Showey’s adventures in Greece continue!
…I took exactly one look at the third monastery and correctly deduced that it was run by women. The place was spotless and daintily decorated with neat, bright gardens of flowers. Also, there was a large sign that read “Rousanou Nunnery”. My final clue was the clutch of enterprising nuns milling about everywhere, selling everything from their famous pine-tree honey to paintings of their monastery on tiny white stones. The nuns keep beehives in the back, smoking out bees in white beekeeping outfits. We bought a jar of honey, which leaked. As with all of the monasteries, it is verboten for women to wear trousers. Rather than booting the shameless trouser-wearing hussies off the mountain headfirst, the Sisters kindly provide skirts, which must be returned at the end of the tour.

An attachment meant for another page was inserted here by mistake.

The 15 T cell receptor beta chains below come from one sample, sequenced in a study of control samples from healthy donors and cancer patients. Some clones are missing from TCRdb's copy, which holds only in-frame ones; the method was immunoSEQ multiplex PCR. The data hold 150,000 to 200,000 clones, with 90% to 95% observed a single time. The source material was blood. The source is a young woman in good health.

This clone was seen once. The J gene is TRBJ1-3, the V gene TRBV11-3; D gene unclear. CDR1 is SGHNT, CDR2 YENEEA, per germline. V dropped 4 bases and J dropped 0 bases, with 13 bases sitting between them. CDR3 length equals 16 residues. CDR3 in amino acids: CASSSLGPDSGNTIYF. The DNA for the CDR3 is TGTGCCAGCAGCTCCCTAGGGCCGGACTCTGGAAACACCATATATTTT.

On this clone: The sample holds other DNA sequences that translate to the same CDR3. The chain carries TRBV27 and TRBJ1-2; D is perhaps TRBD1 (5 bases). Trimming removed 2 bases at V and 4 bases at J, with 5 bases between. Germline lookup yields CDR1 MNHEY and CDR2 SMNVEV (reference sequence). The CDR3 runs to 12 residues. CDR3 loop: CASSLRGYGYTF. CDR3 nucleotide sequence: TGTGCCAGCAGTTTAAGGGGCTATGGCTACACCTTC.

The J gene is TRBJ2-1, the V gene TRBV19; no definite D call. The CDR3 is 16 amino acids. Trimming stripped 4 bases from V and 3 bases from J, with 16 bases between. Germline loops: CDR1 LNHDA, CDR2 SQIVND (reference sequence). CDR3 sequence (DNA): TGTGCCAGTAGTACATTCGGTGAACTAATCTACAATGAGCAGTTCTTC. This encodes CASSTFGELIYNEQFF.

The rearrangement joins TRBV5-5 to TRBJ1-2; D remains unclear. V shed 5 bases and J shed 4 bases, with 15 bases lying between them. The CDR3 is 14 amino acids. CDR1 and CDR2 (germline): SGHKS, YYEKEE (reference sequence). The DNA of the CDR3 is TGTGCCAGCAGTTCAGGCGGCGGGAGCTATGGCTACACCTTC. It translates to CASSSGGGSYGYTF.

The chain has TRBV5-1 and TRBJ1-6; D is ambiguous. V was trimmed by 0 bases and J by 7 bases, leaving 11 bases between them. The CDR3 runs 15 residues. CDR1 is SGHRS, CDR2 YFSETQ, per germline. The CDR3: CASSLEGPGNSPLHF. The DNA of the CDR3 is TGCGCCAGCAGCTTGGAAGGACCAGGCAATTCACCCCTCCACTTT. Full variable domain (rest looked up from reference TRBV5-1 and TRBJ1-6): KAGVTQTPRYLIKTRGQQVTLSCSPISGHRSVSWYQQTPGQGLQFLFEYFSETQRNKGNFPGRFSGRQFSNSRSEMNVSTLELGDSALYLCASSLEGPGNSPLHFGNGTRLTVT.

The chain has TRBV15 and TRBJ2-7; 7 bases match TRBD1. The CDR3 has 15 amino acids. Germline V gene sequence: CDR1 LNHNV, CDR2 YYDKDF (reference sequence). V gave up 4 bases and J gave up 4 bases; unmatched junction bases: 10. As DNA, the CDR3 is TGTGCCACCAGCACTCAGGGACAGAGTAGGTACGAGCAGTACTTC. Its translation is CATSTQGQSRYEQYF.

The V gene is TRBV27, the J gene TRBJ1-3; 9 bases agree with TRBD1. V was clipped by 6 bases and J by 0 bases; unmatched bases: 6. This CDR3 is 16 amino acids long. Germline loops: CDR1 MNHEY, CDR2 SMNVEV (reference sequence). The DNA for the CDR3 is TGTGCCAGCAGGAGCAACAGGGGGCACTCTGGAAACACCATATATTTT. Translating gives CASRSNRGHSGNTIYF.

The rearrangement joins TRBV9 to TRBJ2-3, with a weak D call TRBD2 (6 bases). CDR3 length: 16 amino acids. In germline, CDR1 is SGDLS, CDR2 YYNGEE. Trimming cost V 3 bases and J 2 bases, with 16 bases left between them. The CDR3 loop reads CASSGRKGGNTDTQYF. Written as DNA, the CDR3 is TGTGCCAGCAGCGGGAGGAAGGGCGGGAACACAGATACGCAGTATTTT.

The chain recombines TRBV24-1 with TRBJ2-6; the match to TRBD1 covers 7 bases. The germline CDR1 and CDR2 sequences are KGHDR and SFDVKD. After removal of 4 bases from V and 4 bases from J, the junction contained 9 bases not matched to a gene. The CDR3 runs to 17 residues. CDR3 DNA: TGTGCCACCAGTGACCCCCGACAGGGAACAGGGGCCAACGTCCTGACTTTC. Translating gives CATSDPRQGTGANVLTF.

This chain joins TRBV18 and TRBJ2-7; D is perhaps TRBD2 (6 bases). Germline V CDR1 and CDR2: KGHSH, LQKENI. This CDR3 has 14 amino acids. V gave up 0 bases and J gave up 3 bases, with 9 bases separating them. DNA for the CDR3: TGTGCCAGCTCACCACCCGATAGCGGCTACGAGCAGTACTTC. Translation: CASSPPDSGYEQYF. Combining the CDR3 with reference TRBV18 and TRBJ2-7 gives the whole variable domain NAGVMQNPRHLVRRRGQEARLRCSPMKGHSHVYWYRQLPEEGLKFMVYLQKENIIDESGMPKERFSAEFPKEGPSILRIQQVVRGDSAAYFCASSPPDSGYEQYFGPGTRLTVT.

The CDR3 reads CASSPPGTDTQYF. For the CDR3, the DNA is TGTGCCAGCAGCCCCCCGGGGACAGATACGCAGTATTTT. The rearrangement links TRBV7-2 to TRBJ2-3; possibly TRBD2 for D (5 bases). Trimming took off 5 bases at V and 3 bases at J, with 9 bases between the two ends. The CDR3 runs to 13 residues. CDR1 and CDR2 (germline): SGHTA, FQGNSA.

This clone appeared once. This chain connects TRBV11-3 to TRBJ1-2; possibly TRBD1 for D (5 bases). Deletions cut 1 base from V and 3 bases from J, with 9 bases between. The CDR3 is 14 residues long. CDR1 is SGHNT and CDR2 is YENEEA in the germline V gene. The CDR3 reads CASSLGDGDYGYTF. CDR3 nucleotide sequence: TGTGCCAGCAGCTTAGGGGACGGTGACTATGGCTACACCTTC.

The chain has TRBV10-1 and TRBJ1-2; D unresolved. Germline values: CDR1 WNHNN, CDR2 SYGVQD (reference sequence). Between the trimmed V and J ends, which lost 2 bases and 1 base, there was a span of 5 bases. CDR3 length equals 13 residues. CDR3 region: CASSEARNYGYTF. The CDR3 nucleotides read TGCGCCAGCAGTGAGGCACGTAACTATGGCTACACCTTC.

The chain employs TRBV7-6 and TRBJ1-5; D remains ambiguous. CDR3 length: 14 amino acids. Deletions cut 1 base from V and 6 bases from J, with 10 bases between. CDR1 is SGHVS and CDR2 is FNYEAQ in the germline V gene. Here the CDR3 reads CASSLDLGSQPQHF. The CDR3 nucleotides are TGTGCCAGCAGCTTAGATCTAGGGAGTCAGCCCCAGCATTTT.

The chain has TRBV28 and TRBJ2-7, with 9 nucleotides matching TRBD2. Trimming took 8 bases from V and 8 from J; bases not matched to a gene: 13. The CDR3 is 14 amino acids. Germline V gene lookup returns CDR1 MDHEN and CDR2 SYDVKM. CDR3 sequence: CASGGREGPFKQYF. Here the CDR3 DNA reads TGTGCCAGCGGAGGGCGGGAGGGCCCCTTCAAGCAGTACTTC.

The fourth and final monastery of my day was Agiou Nikolaou (there are six in total). Nikolaou is accessible by means of a 15-minute vertical climb up narrow a staircase, and most visitors are too pooped by this point to bother with it. Bravely I soldiered on armed with nothing but a cream-cake and a can of Fanta. The highlight of the monastery was an original, completely unrestored 16-century fresco of sinners being subjected to horrible tortures. There are sinners being pierced through the head, sinners being stabbed in the heart, sinners being decapitated â€“ and they all move on a conveyor belt of blood into the jaws of a horrible satanic beast. Jesus Christ floats above them all, smiling beatifically: follow me, children, or terrible tortures await you. The other highlight of the Agiou Nikolaou Monastery was the thoroughly corrupt ticket-master. A millennial Greek, irritable and with a mouth full of chewing gum, he offered me a â€œspecial price discountâ€ of 1 Euro on the 3 Euro fare, but neglected to print me a ticket. In practice this means that he probably pocketed my money, robbing the monks in the process. The only Greek words I know are â€œsouvlakiâ€, â€œPythagorasâ€ and â€œOpa!â€, none of which convey indignation. In closing I will say that the monks seem to be robbed a lot. They should take some lessons from the business-savvy nuns, but probably won’t. The same ticket-master also got volubly irritated when I got bored of my borrowed skirt and removed it. He piously told me to cover my legs. Then he probably went and robbed another monk.